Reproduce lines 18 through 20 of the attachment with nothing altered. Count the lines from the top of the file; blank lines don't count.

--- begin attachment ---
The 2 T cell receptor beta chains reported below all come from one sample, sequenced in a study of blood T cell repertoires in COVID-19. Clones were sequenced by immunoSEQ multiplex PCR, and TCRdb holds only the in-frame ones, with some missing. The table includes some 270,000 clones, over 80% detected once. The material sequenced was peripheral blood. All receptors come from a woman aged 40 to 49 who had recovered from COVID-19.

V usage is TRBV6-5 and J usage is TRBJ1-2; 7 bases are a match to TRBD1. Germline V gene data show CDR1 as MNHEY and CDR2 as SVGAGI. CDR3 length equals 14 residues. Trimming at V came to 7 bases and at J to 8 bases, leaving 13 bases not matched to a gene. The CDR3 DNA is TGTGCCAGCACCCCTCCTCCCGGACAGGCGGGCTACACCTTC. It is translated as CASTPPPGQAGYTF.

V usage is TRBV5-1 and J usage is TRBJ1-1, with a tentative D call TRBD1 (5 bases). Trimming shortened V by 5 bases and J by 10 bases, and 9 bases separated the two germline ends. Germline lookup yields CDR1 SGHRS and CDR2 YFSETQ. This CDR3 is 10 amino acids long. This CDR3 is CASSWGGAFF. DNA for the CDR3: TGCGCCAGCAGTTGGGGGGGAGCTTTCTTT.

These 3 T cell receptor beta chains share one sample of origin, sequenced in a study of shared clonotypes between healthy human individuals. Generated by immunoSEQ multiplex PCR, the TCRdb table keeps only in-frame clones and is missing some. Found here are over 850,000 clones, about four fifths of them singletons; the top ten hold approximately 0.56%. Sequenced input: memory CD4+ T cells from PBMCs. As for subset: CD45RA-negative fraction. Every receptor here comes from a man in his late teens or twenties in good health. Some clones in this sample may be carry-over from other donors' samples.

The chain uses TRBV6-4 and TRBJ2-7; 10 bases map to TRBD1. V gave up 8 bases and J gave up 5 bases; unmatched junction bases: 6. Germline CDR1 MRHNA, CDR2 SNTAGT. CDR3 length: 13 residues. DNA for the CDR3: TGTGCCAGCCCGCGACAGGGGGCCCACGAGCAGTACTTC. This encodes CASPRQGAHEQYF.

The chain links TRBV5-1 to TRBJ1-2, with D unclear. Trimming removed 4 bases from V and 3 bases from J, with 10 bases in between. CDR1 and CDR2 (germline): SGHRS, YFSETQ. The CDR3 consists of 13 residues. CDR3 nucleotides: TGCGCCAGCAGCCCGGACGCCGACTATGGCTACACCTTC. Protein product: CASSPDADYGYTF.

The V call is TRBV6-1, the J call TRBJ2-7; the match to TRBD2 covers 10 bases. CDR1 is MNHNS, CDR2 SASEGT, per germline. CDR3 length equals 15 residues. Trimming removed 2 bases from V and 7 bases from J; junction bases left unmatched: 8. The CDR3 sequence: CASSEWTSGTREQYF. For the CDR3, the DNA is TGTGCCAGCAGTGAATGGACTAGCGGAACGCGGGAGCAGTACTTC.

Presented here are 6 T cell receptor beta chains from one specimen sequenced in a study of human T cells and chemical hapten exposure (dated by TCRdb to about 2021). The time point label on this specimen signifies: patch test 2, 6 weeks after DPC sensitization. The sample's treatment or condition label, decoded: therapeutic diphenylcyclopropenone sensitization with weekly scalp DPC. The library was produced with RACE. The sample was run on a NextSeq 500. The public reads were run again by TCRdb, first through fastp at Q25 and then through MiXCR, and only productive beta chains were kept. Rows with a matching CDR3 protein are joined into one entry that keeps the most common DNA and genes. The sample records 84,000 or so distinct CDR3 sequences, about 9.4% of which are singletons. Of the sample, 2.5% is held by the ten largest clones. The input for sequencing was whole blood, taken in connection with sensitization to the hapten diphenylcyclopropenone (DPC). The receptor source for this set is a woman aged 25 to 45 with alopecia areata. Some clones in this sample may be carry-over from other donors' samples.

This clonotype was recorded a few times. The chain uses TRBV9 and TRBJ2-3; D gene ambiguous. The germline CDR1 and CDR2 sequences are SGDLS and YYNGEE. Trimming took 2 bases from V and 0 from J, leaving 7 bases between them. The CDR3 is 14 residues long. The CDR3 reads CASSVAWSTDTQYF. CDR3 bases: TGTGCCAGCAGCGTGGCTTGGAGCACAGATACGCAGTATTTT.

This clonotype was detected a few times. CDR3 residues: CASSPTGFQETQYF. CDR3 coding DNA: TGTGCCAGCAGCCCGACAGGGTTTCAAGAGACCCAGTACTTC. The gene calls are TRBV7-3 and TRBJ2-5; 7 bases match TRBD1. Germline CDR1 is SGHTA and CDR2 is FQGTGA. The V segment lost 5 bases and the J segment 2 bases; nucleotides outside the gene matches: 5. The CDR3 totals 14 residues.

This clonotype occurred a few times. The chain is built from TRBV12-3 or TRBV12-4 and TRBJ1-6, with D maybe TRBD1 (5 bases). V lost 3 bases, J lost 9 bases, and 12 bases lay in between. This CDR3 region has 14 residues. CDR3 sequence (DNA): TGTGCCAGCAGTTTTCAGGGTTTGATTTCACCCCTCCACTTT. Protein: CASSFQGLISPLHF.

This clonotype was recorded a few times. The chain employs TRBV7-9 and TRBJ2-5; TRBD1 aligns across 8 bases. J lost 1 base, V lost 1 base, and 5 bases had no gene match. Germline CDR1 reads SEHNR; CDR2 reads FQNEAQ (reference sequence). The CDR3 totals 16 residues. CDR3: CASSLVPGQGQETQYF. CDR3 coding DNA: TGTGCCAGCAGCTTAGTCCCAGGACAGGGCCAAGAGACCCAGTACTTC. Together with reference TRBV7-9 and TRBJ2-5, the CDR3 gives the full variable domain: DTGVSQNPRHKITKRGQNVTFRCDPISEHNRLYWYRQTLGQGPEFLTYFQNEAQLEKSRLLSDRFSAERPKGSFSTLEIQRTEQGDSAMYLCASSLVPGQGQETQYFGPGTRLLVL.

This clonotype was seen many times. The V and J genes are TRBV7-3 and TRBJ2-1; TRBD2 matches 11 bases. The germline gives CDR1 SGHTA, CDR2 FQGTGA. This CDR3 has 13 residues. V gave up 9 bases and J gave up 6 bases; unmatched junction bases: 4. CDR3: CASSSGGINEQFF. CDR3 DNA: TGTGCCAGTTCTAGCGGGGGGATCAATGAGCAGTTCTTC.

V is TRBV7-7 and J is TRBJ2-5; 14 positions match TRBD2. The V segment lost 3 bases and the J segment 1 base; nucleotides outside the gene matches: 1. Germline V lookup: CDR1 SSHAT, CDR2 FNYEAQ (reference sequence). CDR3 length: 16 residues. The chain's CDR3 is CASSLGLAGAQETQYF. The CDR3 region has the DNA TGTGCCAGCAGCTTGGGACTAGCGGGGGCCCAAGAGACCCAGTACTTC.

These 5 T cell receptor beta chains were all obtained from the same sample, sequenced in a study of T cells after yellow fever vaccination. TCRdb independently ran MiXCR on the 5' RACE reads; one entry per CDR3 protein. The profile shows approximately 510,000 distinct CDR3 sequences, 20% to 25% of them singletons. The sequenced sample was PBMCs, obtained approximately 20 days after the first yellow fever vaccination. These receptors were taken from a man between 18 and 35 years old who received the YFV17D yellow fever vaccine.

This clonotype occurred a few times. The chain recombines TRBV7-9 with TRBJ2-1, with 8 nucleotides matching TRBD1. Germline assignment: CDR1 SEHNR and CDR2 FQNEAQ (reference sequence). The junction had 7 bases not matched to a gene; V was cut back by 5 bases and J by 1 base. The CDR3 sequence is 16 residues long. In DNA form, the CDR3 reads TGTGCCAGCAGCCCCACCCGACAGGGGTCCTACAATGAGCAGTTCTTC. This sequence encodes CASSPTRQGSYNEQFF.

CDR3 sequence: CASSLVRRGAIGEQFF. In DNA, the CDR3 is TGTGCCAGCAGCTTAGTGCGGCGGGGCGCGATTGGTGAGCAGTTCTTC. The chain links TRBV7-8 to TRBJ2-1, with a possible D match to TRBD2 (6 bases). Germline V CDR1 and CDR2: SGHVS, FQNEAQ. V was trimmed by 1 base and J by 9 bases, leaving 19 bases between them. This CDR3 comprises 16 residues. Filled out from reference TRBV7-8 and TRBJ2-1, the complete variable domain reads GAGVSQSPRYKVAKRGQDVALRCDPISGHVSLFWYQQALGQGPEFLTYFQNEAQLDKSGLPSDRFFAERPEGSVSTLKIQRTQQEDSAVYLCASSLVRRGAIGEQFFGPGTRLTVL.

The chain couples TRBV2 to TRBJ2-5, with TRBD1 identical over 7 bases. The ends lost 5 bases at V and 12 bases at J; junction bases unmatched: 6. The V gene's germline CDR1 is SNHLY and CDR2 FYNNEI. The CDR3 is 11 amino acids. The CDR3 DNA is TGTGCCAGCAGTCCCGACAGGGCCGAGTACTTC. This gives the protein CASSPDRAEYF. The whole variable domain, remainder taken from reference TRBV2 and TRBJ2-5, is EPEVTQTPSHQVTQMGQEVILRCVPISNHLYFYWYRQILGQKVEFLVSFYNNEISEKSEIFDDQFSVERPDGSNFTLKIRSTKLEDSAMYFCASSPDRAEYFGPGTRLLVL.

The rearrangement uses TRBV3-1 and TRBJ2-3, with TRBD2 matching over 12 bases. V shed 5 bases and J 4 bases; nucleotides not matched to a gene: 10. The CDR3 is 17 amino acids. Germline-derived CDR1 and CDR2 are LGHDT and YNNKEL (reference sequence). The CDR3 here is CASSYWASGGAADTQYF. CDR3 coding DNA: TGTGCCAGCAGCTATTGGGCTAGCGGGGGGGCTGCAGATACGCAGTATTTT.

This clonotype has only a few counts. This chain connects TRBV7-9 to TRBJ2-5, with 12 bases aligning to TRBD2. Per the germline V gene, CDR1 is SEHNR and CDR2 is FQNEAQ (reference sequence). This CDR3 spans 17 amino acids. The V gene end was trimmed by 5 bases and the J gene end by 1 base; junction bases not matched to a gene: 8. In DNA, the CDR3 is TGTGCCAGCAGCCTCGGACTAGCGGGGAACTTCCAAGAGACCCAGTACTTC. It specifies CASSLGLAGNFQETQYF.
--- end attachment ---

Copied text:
The chain couples TRBV2 to TRBJ2-5, with TRBD1 identical over 7 bases. The ends lost 5 bases at V and 12 bases at J; junction bases unmatched: 6. The V gene's germline CDR1 is SNHLY and CDR2 FYNNEI. The CDR3 is 11 amino acids. The CDR3 DNA is TGTGCCAGCAGTCCCGACAGGGCCGAGTACTTC. This gives the protein CASSPDRAEYF. The whole variable domain, remainder taken from reference TRBV2 and TRBJ2-5, is EPEVTQTPSHQVTQMGQEVILRCVPISNHLYFYWYRQILGQKVEFLVSFYNNEISEKSEIFDDQFSVERPDGSNFTLKIRSTKLEDSAMYFCASSPDRAEYFGPGTRLLVL.

The rearrangement uses TRBV3-1 and TRBJ2-3, with TRBD2 matching over 12 bases. V shed 5 bases and J 4 bases; nucleotides not matched to a gene: 10. The CDR3 is 17 amino acids. Germline-derived CDR1 and CDR2 are LGHDT and YNNKEL (reference sequence). The CDR3 here is CASSYWASGGAADTQYF. CDR3 coding DNA: TGTGCCAGCAGCTATTGGGCTAGCGGGGGGGCTGCAGATACGCAGTATTTT.

This clonotype has only a few counts. This chain connects TRBV7-9 to TRBJ2-5, with 12 bases aligning to TRBD2. Per the germline V gene, CDR1 is SEHNR and CDR2 is FQNEAQ (reference sequence). This CDR3 spans 17 amino acids. The V gene end was trimmed by 5 bases and the J gene end by 1 base; junction bases not matched to a gene: 8. In DNA, the CDR3 is TGTGCCAGCAGCCTCGGACTAGCGGGGAACTTCCAAGAGACCCAGTACTTC. It specifies CASSLGLAGNFQETQYF.